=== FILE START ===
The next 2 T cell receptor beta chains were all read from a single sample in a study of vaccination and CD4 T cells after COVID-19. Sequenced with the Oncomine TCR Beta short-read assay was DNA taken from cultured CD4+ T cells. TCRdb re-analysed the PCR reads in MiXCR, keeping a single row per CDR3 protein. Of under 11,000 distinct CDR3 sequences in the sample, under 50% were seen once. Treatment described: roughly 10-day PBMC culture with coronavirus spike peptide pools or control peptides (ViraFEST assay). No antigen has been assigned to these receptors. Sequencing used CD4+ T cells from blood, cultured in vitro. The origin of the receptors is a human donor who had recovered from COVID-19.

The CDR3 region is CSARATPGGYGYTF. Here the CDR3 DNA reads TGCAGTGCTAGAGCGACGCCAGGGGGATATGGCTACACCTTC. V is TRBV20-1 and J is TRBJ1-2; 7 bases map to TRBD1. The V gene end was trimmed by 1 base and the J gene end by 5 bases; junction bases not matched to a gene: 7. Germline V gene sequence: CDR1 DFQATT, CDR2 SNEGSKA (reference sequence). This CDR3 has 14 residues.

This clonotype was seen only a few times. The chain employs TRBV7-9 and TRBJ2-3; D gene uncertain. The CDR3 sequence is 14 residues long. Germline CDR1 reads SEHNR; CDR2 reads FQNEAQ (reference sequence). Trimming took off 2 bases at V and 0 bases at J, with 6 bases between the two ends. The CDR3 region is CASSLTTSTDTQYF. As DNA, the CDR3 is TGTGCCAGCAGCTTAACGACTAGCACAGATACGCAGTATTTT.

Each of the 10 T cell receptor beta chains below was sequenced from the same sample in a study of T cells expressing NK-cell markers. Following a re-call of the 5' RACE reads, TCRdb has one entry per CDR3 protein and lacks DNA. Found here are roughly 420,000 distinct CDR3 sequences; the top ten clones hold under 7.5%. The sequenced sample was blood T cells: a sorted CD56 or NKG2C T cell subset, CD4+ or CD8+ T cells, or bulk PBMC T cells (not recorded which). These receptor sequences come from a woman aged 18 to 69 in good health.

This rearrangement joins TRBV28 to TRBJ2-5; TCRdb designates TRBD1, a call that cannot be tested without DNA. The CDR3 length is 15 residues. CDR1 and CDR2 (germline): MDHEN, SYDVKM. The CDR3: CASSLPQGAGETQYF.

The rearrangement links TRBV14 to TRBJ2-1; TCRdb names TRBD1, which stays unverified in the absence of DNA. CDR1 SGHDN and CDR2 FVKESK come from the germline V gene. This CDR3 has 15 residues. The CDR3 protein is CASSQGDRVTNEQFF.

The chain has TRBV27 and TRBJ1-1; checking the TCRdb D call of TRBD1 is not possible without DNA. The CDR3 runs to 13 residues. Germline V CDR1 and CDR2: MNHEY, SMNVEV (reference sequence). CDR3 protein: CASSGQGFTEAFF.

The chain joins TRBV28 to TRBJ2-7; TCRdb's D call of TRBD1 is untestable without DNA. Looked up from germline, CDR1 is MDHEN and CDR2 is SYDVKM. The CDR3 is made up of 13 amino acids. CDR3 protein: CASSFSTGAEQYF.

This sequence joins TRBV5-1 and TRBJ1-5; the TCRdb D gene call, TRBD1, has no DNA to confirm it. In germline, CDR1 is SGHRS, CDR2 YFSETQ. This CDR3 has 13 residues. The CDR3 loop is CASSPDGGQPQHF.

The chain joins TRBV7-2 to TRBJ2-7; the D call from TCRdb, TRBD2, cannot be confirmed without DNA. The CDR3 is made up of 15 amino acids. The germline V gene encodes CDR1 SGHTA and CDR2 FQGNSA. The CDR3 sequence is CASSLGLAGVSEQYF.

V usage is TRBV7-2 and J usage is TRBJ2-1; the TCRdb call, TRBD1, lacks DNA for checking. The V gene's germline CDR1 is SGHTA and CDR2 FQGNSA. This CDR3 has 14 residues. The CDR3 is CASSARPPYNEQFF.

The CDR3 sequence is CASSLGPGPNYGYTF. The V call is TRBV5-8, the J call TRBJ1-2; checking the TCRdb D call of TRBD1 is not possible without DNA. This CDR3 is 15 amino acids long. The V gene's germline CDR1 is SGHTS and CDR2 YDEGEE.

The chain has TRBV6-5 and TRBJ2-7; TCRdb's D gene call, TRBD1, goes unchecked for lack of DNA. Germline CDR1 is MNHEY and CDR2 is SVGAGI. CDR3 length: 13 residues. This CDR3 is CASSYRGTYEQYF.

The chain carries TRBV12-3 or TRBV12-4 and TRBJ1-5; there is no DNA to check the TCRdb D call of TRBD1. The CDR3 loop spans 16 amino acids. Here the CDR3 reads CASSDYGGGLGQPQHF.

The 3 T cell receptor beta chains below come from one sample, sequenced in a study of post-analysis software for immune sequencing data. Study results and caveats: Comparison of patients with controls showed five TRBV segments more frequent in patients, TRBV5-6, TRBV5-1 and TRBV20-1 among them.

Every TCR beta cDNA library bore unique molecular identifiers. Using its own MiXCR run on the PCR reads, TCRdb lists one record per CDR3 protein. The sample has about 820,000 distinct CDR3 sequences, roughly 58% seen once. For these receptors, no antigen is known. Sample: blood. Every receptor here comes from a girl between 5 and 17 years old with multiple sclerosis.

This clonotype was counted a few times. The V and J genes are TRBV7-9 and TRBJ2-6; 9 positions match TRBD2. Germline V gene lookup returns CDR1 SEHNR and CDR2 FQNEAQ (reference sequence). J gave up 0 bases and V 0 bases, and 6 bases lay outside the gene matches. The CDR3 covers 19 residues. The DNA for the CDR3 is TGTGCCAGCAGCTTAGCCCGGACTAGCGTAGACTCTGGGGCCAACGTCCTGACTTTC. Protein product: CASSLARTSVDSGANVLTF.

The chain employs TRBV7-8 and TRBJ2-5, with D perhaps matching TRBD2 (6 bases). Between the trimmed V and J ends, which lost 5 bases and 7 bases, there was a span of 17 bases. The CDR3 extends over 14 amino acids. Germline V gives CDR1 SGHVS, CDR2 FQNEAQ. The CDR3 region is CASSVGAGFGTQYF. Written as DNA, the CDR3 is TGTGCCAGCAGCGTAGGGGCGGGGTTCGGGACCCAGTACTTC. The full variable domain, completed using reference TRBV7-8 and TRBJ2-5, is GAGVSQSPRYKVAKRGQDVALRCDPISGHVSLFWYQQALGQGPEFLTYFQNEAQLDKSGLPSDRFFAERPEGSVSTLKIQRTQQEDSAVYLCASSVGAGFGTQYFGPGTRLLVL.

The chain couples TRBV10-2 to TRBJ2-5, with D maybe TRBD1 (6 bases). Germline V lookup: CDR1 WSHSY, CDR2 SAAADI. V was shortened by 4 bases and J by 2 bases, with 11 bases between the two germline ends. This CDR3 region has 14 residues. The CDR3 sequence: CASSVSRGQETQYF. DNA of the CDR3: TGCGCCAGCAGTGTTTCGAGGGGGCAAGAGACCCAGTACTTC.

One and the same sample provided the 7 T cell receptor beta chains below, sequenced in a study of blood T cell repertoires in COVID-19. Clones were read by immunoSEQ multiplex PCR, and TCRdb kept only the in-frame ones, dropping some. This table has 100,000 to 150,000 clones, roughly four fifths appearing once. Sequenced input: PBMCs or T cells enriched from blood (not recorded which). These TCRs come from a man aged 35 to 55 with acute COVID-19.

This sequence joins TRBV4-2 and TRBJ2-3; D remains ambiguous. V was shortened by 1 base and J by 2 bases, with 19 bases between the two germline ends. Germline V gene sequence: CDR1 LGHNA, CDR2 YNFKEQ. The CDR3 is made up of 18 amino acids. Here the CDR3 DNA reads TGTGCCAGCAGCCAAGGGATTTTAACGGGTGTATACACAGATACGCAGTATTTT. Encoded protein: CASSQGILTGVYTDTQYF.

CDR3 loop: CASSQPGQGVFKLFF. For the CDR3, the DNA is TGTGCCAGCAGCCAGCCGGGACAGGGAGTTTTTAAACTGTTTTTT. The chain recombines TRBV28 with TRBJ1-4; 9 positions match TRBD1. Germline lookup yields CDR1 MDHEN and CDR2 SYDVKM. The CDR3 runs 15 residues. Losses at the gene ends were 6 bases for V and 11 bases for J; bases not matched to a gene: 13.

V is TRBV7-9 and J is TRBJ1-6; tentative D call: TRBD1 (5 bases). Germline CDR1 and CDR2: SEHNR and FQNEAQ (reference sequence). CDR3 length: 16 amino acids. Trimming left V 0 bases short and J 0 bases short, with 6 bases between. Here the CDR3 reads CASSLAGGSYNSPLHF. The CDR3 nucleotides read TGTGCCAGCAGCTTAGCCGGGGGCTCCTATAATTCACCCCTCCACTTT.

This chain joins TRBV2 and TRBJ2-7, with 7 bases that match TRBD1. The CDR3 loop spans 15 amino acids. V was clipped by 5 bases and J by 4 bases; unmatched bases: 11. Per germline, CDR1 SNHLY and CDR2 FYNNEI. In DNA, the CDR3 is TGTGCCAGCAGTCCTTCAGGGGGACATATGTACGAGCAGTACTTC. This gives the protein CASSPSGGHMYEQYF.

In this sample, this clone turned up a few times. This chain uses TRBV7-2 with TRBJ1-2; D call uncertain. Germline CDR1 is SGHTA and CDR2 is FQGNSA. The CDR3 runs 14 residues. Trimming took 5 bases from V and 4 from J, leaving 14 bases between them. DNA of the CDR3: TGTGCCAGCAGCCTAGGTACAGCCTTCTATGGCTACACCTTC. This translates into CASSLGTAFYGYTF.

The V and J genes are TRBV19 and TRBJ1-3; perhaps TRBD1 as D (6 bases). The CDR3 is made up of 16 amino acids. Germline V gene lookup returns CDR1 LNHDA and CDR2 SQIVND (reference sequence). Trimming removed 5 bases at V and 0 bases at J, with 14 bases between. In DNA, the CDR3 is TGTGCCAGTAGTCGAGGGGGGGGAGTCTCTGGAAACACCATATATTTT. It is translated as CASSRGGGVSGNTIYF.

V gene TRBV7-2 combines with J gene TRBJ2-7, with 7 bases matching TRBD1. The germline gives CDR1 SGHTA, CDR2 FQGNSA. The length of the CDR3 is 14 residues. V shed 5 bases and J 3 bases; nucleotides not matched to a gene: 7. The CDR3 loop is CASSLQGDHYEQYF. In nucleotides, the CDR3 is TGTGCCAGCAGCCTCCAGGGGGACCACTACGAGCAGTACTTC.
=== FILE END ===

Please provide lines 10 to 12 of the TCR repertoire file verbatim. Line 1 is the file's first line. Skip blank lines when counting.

The chain joins TRBV7-2 to TRBJ2-7; the D call from TCRdb, TRBD2, cannot be confirmed without DNA. The CDR3 is made up of 15 amino acids. The germline V gene encodes CDR1 SGHTA and CDR2 FQGNSA. The CDR3 sequence is CASSLGLAGVSEQYF.

V usage is TRBV7-2 and J usage is TRBJ2-1; the TCRdb call, TRBD1, lacks DNA for checking. The V gene's germline CDR1 is SGHTA and CDR2 FQGNSA. This CDR3 has 14 residues. The CDR3 is CASSARPPYNEQFF.

The CDR3 sequence is CASSLGPGPNYGYTF. The V call is TRBV5-8, the J call TRBJ1-2; checking the TCRdb D call of TRBD1 is not possible without DNA. This CDR3 is 15 amino acids long. The V gene's germline CDR1 is SGHTS and CDR2 YDEGEE.